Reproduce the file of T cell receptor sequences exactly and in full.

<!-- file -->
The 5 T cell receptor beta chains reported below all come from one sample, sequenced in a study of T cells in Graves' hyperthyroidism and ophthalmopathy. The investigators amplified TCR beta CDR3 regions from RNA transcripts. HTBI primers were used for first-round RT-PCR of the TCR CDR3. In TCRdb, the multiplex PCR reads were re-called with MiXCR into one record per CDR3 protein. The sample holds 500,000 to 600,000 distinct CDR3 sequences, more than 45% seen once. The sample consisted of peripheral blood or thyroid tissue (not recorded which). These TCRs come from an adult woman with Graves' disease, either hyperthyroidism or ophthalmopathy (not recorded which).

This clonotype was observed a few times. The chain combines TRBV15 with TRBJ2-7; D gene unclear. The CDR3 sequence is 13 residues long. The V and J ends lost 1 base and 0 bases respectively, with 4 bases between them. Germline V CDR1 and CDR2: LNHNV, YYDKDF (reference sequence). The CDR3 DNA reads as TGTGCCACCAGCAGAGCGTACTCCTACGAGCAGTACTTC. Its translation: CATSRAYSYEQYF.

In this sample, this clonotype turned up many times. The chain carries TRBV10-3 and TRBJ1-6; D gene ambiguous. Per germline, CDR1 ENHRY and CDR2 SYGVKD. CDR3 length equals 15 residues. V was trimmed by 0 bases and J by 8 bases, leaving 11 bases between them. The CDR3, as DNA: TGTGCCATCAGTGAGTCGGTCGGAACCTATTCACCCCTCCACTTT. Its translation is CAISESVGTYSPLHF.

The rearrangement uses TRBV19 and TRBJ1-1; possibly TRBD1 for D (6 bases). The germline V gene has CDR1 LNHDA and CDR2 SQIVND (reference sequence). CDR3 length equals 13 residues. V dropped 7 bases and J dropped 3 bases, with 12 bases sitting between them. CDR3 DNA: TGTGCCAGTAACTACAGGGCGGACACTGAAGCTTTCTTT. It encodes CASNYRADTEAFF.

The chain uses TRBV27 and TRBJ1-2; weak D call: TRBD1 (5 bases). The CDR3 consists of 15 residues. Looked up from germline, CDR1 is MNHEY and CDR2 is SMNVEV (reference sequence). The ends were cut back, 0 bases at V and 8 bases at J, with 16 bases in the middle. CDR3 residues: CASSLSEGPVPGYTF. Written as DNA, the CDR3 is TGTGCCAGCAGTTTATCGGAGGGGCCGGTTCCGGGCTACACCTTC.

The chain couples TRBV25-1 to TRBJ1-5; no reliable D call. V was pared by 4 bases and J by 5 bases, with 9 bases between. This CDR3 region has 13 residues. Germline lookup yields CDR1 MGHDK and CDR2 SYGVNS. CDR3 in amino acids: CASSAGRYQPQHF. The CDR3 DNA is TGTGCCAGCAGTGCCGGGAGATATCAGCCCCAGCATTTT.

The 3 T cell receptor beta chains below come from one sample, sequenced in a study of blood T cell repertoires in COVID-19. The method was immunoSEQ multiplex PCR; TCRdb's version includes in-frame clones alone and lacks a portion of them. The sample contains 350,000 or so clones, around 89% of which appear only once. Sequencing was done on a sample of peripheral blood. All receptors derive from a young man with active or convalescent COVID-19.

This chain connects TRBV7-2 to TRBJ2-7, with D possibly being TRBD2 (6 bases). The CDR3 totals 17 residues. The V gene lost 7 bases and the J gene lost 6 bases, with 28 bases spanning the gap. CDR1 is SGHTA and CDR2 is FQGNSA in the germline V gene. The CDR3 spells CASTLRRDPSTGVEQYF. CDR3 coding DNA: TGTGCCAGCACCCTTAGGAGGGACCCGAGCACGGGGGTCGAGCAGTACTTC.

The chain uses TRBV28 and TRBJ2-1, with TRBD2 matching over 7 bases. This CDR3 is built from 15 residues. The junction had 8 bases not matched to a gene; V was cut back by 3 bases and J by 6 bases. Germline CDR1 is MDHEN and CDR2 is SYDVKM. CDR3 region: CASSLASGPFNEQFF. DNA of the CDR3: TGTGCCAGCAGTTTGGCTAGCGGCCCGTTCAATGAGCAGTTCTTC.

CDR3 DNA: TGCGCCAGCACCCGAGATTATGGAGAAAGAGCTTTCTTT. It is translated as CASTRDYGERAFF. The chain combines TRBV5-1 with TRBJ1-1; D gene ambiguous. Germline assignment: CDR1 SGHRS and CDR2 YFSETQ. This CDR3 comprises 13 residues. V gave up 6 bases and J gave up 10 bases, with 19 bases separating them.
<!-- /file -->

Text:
The 5 T cell receptor beta chains reported below all come from one sample, sequenced in a study of T cells in Graves' hyperthyroidism and ophthalmopathy. The investigators amplified TCR beta CDR3 regions from RNA transcripts. HTBI primers were used for first-round RT-PCR of the TCR CDR3. In TCRdb, the multiplex PCR reads were re-called with MiXCR into one record per CDR3 protein. The sample holds 500,000 to 600,000 distinct CDR3 sequences, more than 45% seen once. The sample consisted of peripheral blood or thyroid tissue (not recorded which). These TCRs come from an adult woman with Graves' disease, either hyperthyroidism or ophthalmopathy (not recorded which).

This clonotype was observed a few times. The chain combines TRBV15 with TRBJ2-7; D gene unclear. The CDR3 sequence is 13 residues long. The V and J ends lost 1 base and 0 bases respectively, with 4 bases between them. Germline V CDR1 and CDR2: LNHNV, YYDKDF (reference sequence). The CDR3 DNA reads as TGTGCCACCAGCAGAGCGTACTCCTACGAGCAGTACTTC. Its translation: CATSRAYSYEQYF.

In this sample, this clonotype turned up many times. The chain carries TRBV10-3 and TRBJ1-6; D gene ambiguous. Per germline, CDR1 ENHRY and CDR2 SYGVKD. CDR3 length equals 15 residues. V was trimmed by 0 bases and J by 8 bases, leaving 11 bases between them. The CDR3, as DNA: TGTGCCATCAGTGAGTCGGTCGGAACCTATTCACCCCTCCACTTT. Its translation is CAISESVGTYSPLHF.

The rearrangement uses TRBV19 and TRBJ1-1; possibly TRBD1 for D (6 bases). The germline V gene has CDR1 LNHDA and CDR2 SQIVND (reference sequence). CDR3 length equals 13 residues. V dropped 7 bases and J dropped 3 bases, with 12 bases sitting between them. CDR3 DNA: TGTGCCAGTAACTACAGGGCGGACACTGAAGCTTTCTTT. It encodes CASNYRADTEAFF.

The chain uses TRBV27 and TRBJ1-2; weak D call: TRBD1 (5 bases). The CDR3 consists of 15 residues. Looked up from germline, CDR1 is MNHEY and CDR2 is SMNVEV (reference sequence). The ends were cut back, 0 bases at V and 8 bases at J, with 16 bases in the middle. CDR3 residues: CASSLSEGPVPGYTF. Written as DNA, the CDR3 is TGTGCCAGCAGTTTATCGGAGGGGCCGGTTCCGGGCTACACCTTC.

The chain couples TRBV25-1 to TRBJ1-5; no reliable D call. V was pared by 4 bases and J by 5 bases, with 9 bases between. This CDR3 region has 13 residues. Germline lookup yields CDR1 MGHDK and CDR2 SYGVNS. CDR3 in amino acids: CASSAGRYQPQHF. The CDR3 DNA is TGTGCCAGCAGTGCCGGGAGATATCAGCCCCAGCATTTT.

The 3 T cell receptor beta chains below come from one sample, sequenced in a study of blood T cell repertoires in COVID-19. The method was immunoSEQ multiplex PCR; TCRdb's version includes in-frame clones alone and lacks a portion of them. The sample contains 350,000 or so clones, around 89% of which appear only once. Sequencing was done on a sample of peripheral blood. All receptors derive from a young man with active or convalescent COVID-19.

This chain connects TRBV7-2 to TRBJ2-7, with D possibly being TRBD2 (6 bases). The CDR3 totals 17 residues. The V gene lost 7 bases and the J gene lost 6 bases, with 28 bases spanning the gap. CDR1 is SGHTA and CDR2 is FQGNSA in the germline V gene. The CDR3 spells CASTLRRDPSTGVEQYF. CDR3 coding DNA: TGTGCCAGCACCCTTAGGAGGGACCCGAGCACGGGGGTCGAGCAGTACTTC.

The chain uses TRBV28 and TRBJ2-1, with TRBD2 matching over 7 bases. This CDR3 is built from 15 residues. The junction had 8 bases not matched to a gene; V was cut back by 3 bases and J by 6 bases. Germline CDR1 is MDHEN and CDR2 is SYDVKM. CDR3 region: CASSLASGPFNEQFF. DNA of the CDR3: TGTGCCAGCAGTTTGGCTAGCGGCCCGTTCAATGAGCAGTTCTTC.

CDR3 DNA: TGCGCCAGCACCCGAGATTATGGAGAAAGAGCTTTCTTT. It is translated as CASTRDYGERAFF. The chain combines TRBV5-1 with TRBJ1-1; D gene ambiguous. Germline assignment: CDR1 SGHRS and CDR2 YFSETQ. This CDR3 comprises 13 residues. V gave up 6 bases and J gave up 10 bases, with 19 bases separating them.